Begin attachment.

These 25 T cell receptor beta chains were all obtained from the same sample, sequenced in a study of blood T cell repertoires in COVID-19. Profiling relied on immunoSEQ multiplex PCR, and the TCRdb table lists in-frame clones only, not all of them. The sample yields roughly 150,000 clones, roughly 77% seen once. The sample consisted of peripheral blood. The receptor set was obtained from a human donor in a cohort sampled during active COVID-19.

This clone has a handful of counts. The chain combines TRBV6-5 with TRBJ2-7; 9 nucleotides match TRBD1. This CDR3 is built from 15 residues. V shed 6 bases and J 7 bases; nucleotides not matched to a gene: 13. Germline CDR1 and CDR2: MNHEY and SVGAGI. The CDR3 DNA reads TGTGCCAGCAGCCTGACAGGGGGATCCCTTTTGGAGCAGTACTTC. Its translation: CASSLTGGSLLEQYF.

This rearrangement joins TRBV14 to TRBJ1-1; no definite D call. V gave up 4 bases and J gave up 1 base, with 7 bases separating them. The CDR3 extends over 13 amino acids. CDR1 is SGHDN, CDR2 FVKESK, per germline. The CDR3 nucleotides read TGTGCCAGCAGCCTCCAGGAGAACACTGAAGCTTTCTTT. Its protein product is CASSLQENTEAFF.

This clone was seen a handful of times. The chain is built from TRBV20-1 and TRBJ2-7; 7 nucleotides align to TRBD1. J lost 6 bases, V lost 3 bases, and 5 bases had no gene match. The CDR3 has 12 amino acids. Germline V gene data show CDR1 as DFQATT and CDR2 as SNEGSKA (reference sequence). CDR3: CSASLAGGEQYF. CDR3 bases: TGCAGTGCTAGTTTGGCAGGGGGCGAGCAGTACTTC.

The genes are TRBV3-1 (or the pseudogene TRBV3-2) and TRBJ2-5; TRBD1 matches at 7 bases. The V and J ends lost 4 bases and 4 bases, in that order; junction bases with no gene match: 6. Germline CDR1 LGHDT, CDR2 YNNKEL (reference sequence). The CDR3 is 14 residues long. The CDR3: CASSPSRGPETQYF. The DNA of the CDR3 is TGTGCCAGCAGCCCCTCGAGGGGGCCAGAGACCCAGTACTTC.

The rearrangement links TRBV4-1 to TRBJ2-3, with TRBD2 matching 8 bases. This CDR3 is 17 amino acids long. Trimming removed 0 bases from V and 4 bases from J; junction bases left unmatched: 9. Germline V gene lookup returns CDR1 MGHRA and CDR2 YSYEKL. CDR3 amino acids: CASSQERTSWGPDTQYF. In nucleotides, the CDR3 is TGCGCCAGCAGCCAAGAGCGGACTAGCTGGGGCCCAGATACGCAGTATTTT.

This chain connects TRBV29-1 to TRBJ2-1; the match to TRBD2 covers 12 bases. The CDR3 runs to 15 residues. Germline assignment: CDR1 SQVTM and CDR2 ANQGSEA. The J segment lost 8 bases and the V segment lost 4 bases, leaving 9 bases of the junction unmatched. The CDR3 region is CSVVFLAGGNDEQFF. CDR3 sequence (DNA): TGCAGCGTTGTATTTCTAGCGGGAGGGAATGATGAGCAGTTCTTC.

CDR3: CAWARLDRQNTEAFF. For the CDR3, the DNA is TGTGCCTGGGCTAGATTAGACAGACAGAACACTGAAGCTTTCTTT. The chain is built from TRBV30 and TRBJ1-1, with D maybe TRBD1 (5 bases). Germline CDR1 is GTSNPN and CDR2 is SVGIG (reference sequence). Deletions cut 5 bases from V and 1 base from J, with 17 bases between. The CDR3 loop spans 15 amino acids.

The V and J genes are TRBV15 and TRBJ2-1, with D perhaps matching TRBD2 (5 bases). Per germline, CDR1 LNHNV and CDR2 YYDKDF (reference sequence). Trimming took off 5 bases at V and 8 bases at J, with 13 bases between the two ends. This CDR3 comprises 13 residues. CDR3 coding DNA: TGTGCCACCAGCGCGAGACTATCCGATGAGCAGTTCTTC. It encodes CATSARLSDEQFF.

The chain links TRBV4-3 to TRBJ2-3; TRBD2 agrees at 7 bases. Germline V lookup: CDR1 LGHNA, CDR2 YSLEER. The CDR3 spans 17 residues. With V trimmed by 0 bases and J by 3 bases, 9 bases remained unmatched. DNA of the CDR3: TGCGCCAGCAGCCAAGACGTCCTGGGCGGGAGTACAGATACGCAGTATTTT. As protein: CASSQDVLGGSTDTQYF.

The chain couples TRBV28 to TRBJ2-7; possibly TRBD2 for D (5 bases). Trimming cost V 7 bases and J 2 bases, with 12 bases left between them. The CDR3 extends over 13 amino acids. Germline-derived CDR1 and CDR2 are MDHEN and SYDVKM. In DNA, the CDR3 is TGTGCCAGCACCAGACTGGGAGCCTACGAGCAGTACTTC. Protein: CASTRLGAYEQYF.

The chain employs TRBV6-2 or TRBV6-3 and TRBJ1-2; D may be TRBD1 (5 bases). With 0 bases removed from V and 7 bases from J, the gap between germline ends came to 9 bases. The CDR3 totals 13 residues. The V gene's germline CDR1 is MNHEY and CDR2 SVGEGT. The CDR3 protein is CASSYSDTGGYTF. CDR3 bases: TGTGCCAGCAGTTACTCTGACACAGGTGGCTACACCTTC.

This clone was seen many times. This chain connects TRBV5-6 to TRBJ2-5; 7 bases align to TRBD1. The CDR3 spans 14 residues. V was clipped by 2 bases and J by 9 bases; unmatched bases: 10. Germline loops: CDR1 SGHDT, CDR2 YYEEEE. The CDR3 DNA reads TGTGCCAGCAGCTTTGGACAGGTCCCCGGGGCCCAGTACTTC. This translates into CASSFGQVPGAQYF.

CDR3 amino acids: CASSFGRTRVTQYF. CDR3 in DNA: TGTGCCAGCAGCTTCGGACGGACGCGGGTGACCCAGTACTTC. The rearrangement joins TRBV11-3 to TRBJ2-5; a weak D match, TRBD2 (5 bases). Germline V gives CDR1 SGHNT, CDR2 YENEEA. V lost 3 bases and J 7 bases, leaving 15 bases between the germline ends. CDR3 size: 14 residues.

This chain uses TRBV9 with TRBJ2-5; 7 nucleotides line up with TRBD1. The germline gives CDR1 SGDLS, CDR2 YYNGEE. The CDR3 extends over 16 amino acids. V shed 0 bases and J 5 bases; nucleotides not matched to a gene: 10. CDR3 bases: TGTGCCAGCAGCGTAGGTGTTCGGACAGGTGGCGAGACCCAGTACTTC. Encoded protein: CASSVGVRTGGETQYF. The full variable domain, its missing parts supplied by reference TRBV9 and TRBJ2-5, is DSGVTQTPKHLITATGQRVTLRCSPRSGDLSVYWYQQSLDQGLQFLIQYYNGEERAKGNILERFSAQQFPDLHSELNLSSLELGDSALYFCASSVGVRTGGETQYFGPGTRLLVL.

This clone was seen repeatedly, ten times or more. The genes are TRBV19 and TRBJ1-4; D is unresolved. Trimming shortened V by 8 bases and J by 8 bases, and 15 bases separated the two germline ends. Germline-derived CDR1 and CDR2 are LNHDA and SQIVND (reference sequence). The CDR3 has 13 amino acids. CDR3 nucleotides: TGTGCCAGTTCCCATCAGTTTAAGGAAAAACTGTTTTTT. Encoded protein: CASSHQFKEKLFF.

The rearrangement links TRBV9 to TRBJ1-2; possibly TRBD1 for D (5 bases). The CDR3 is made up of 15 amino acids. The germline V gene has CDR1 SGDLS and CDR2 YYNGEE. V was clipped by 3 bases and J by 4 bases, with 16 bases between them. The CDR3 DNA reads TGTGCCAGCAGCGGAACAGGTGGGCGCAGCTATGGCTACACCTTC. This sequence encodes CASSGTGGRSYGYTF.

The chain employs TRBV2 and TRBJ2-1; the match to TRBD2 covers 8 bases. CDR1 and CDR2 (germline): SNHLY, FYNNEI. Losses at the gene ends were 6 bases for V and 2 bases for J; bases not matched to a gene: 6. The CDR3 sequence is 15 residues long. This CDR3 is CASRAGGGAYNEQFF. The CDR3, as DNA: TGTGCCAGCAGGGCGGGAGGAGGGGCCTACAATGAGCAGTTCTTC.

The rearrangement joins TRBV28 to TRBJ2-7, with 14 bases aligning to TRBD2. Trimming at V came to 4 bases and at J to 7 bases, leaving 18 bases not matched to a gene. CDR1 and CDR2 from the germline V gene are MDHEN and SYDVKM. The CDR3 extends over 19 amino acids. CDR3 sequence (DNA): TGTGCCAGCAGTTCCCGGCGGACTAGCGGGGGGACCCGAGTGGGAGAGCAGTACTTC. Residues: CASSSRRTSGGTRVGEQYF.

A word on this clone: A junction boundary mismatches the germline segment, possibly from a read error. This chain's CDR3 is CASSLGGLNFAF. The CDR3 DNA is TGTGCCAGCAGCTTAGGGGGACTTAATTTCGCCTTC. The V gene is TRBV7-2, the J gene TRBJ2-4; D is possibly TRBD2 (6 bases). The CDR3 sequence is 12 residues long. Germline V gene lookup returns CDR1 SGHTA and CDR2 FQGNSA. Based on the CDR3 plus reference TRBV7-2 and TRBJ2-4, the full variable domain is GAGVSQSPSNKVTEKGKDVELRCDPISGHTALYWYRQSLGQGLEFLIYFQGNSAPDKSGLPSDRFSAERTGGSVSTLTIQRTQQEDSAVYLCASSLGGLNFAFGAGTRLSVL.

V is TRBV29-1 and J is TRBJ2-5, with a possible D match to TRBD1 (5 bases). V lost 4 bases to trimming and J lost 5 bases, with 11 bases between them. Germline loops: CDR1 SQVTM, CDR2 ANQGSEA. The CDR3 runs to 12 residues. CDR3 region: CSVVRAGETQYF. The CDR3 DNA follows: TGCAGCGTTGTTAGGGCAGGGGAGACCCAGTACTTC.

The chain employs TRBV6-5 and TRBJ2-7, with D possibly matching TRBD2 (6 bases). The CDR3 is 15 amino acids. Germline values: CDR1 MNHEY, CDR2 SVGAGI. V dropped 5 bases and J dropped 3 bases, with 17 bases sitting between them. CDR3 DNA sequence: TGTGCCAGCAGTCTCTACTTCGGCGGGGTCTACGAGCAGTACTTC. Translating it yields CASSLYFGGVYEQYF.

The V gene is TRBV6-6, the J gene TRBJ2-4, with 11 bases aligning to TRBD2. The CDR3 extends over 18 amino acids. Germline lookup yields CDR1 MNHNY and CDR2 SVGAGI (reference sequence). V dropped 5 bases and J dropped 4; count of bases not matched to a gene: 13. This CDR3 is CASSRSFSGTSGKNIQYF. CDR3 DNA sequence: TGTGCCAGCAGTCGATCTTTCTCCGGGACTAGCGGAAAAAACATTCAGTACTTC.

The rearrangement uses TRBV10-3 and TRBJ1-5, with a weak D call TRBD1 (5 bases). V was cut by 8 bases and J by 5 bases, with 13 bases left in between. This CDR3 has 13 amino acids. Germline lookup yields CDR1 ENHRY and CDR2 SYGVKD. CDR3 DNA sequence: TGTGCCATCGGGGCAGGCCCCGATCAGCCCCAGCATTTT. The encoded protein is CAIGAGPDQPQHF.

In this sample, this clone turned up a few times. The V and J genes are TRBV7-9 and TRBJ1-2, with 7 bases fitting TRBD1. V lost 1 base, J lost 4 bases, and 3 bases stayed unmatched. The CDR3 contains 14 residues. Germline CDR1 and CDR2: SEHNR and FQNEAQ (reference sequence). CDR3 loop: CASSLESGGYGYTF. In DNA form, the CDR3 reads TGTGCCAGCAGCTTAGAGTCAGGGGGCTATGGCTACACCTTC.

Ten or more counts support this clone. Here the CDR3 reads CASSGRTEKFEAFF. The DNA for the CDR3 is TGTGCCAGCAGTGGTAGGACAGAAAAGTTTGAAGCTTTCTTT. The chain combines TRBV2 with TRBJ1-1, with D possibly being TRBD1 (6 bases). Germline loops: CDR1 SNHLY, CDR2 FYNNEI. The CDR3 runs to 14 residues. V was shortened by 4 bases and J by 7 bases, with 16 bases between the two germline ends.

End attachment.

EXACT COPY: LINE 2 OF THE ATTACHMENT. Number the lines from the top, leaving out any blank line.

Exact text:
This clone has a handful of counts. The chain combines TRBV6-5 with TRBJ2-7; 9 nucleotides match TRBD1. This CDR3 is built from 15 residues. V shed 6 bases and J 7 bases; nucleotides not matched to a gene: 13. Germline CDR1 and CDR2: MNHEY and SVGAGI. The CDR3 DNA reads TGTGCCAGCAGCCTGACAGGGGGATCCCTTTTGGAGCAGTACTTC. Its translation: CASSLTGGSLLEQYF.